Originally Posted by

**MustangMan**
In the simplest sense Rm is the DC resistance of the windings between any two phase leads. Because it is substantially less than 1 ohm in any of our model motors it's a little difficult to measure with a standard multi-meter. The trick to getting a good measurements is to push a significant DC current, like an amp or two, through the winding and measure the voltage drop with a meter capable of millivolt resolution. The current must be known accurately as well. Knowing both the current and the voltage drop you can compute the Rm with Ohm's law ( R = V / I ). Note that you must measure the voltage drop at the point where the motor wires exit the motor, or very close to it to get an accurate measurement. Otherwise you'll be including the resistance of your test harness wiring in the measurement, which you don't want to do. Commercial instruments designed for this purpose use "4-wire" measurements rather than 2 wires like a standard DMM uses to measure resistance in order to eliminate the resistance of the measurement leads from the problem.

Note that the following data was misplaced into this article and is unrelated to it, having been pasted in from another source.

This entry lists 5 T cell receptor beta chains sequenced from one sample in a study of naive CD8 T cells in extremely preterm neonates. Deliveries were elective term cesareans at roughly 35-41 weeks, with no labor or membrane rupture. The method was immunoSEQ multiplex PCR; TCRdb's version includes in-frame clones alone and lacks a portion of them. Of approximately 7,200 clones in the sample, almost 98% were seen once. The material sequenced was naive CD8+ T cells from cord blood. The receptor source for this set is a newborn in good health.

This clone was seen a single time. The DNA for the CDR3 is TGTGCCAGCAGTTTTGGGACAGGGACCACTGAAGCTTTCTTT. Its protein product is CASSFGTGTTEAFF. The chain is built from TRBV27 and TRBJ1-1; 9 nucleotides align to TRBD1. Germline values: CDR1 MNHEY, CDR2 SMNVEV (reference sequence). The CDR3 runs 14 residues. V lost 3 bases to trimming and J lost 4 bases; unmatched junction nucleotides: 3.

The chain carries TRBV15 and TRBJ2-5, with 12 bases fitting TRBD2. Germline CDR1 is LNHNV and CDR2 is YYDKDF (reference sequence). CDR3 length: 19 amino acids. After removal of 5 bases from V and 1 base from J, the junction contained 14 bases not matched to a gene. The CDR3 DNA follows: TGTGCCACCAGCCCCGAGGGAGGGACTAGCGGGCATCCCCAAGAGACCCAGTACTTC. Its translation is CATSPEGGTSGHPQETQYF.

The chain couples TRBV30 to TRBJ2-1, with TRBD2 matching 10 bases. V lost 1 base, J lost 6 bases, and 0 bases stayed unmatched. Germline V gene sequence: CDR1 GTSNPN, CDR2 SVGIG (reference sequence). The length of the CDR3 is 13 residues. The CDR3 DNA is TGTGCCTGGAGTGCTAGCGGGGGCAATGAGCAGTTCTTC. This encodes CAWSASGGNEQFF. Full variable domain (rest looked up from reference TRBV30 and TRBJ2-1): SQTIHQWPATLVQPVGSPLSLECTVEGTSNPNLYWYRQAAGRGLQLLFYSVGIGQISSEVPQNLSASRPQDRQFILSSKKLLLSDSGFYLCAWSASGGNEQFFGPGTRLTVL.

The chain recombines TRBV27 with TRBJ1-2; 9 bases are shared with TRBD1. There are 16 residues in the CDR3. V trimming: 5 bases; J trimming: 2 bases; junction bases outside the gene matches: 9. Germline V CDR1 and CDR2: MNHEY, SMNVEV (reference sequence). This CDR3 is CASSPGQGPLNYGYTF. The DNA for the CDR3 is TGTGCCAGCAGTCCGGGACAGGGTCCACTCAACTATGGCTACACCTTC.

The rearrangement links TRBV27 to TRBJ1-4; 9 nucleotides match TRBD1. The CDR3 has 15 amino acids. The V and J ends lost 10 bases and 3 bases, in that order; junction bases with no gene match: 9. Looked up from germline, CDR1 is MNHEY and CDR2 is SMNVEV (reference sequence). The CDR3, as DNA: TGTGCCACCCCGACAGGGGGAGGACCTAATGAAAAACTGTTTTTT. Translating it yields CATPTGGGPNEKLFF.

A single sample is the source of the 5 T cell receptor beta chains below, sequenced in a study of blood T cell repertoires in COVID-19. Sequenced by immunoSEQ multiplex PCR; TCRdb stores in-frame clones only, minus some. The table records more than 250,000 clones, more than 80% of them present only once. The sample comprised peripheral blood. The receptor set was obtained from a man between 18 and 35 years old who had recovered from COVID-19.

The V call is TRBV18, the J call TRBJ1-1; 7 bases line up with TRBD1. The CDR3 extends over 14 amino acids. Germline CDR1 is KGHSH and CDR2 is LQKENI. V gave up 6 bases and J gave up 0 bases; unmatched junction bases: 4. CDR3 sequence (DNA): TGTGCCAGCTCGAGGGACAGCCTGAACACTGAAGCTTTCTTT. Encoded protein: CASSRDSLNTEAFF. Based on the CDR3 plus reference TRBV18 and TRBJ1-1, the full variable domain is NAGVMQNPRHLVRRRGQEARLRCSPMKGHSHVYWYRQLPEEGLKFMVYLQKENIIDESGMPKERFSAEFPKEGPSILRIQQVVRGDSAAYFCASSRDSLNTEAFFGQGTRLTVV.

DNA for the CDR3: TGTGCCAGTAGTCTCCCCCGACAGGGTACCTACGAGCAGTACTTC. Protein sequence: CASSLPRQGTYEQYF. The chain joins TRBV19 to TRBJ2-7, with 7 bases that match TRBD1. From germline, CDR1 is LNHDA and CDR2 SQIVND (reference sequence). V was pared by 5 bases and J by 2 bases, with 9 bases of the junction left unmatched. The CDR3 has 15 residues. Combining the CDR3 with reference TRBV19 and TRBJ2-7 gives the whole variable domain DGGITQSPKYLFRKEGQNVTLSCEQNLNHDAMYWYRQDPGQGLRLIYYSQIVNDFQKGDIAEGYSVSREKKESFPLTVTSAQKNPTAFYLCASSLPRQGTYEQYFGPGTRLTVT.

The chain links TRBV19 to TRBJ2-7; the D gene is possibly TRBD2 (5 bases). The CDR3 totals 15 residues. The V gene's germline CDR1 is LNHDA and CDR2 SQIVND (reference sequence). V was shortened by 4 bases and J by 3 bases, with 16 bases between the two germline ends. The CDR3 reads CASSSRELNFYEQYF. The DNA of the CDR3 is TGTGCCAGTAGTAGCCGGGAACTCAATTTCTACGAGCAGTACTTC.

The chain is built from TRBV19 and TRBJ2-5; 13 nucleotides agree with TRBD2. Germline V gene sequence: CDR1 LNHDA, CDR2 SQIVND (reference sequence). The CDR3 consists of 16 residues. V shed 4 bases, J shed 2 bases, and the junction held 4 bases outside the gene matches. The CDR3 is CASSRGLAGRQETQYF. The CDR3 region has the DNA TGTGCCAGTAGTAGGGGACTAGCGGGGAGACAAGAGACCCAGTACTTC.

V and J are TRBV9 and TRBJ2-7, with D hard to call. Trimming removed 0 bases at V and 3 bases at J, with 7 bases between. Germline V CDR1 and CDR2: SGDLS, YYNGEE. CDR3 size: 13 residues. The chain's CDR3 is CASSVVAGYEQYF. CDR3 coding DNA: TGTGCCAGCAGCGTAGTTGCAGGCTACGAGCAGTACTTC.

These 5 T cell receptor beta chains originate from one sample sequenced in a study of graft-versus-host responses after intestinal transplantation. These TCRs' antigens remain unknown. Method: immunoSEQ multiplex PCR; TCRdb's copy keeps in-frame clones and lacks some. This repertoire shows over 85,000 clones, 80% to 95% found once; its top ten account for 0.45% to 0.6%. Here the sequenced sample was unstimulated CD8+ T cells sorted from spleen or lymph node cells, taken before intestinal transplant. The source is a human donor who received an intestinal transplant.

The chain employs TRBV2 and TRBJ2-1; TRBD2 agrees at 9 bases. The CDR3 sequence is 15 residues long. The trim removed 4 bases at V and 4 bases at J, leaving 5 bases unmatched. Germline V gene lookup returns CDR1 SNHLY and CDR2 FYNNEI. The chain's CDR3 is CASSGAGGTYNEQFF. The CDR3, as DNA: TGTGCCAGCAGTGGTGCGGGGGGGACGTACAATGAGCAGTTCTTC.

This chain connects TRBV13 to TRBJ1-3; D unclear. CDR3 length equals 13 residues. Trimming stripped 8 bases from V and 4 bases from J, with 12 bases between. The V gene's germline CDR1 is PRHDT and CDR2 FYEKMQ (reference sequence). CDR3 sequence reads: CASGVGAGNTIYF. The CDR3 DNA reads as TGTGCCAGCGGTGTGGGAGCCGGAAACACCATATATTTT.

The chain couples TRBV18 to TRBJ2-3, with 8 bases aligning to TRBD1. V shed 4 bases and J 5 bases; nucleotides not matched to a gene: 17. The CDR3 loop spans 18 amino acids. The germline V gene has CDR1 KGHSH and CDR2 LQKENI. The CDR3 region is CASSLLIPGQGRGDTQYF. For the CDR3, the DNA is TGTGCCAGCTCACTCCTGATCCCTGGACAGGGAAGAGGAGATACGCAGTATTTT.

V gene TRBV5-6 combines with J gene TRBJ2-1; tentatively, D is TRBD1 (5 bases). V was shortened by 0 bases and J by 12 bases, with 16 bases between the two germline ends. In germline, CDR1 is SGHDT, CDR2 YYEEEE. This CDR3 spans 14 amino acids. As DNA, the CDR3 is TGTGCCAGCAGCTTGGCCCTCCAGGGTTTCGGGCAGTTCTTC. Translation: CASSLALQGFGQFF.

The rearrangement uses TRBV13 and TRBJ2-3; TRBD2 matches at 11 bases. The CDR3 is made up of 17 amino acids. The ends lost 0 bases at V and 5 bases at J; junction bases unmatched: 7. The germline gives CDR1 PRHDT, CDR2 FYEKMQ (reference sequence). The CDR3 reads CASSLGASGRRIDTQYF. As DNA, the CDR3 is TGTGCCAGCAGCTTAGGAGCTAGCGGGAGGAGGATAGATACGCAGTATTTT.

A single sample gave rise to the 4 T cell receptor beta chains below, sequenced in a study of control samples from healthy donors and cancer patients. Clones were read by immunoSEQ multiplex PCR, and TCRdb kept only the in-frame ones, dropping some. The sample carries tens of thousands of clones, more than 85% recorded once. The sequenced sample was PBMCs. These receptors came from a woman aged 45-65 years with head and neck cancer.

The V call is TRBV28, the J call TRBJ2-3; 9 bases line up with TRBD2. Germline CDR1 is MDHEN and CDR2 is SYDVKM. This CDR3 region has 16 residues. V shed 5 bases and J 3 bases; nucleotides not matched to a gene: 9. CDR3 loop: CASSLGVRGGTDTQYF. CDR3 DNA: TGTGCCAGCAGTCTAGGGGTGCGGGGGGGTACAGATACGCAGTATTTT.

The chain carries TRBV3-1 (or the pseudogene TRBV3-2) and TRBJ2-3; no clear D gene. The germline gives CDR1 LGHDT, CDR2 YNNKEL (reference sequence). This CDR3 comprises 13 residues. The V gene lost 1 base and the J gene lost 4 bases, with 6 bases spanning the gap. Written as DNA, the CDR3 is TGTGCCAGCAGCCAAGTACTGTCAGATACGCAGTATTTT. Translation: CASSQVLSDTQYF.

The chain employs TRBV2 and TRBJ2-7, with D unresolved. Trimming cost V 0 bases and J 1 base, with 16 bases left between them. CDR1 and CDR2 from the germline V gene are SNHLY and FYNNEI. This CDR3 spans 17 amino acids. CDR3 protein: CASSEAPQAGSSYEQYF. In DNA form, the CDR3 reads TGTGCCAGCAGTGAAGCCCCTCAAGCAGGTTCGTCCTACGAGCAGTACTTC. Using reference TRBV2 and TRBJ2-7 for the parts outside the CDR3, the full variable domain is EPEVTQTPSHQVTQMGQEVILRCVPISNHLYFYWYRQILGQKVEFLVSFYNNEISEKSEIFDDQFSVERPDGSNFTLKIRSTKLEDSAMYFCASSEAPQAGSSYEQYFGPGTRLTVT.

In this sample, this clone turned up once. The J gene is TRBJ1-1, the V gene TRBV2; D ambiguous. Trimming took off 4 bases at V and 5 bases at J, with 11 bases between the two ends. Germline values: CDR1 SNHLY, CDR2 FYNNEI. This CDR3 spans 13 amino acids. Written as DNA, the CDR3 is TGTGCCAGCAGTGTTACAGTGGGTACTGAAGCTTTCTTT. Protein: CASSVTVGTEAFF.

I have an adjustable lab power supply(Mastec 5020) that I can connect to two motor leads in series with a 10 ohm resistor and adjust to 1 amp within +/- 0.1V. I need the resistor or the PS thinks its output is shorted. I then verify the current with the clamp on meter. I then read the voltage at the two leads with a millivolt meter. The MV reading then converts directly to milliohms.

The Sears meter has a 200MV range. The Harbor Freight $3 meter also has a 200MV range. Both meters agree.

The resulting reading is not the coil resistance. The coil resistance is 3/2xRmeasured if the motor is delta connected. It is 1/2x Rmeasured if the motor is Y connected.

The measured resistance I get agrees with the MFG spec for the Scorpion and Eflight motors but not for the Turnigy.

The Turnigy runs with a lot of vibration in the no load test. I suspect its bearing wont last long.

The Eflight is very smooth running but it is an inrunner.